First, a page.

For teenagers:

  • Share dance moves with each other – Compare popular dance moves from both generations.
  • Find an online workout video on YouTube and get moving.

Note for parents/caregivers:

  • Create a playlist of favorite music for easy access to workouts or dance parties.
  • Take a walk with your child to a nearby park, woods, or beach. Don’t forget to bundle up as the weather gets cooler.

Get emotional!

As summer ends and we head into fall, some families look for opportunities to spend time together and have conversations about feelings, specifically how we express our emotions online. The good news is that you can do it too.

For children under 7:

  • Do a role-play game that begins with “How would you feel if…”
  • Use examples from cartoons to identify with how they feel. For example, “How would Dora feel? What would Diego say?”

For children 8-12:

  • Try yoga or meditation or take a moment of gratitude. Together, have a conversation about why taking time out regularly is important for our well-being.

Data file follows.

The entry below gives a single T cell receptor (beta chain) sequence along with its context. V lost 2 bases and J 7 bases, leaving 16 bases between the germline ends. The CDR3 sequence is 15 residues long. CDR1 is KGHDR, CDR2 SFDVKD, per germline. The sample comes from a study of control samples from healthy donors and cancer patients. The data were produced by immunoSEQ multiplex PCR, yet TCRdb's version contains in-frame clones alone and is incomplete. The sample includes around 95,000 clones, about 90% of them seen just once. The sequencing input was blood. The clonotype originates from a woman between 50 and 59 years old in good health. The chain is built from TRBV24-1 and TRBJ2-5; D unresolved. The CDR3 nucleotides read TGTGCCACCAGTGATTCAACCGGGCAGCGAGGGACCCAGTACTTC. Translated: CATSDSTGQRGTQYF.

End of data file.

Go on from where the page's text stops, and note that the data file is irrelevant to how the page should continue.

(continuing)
• Give your child space to journal or to create art to explain their emotions.

For teenagers:

  • Start a family book/movie club with media about underdogs – look for recommendations online.
  • Watch Brene Brown’s short film on empathy and talk about what you just saw.

Note for parents/caregivers:

  • Look at examples from the Cyberbullying Research Center to find movies that discuss empathy and sharing feelings online and have a conversation together about how you share your feelings online with others.

Get cooking!

There are lots of cooking tutorials online – why not find some How-To videos of recipes you like and get cooking in the kitchen together?

For children under 7:

  • See how many snacks you can make using fruits, vegetables, or nuts.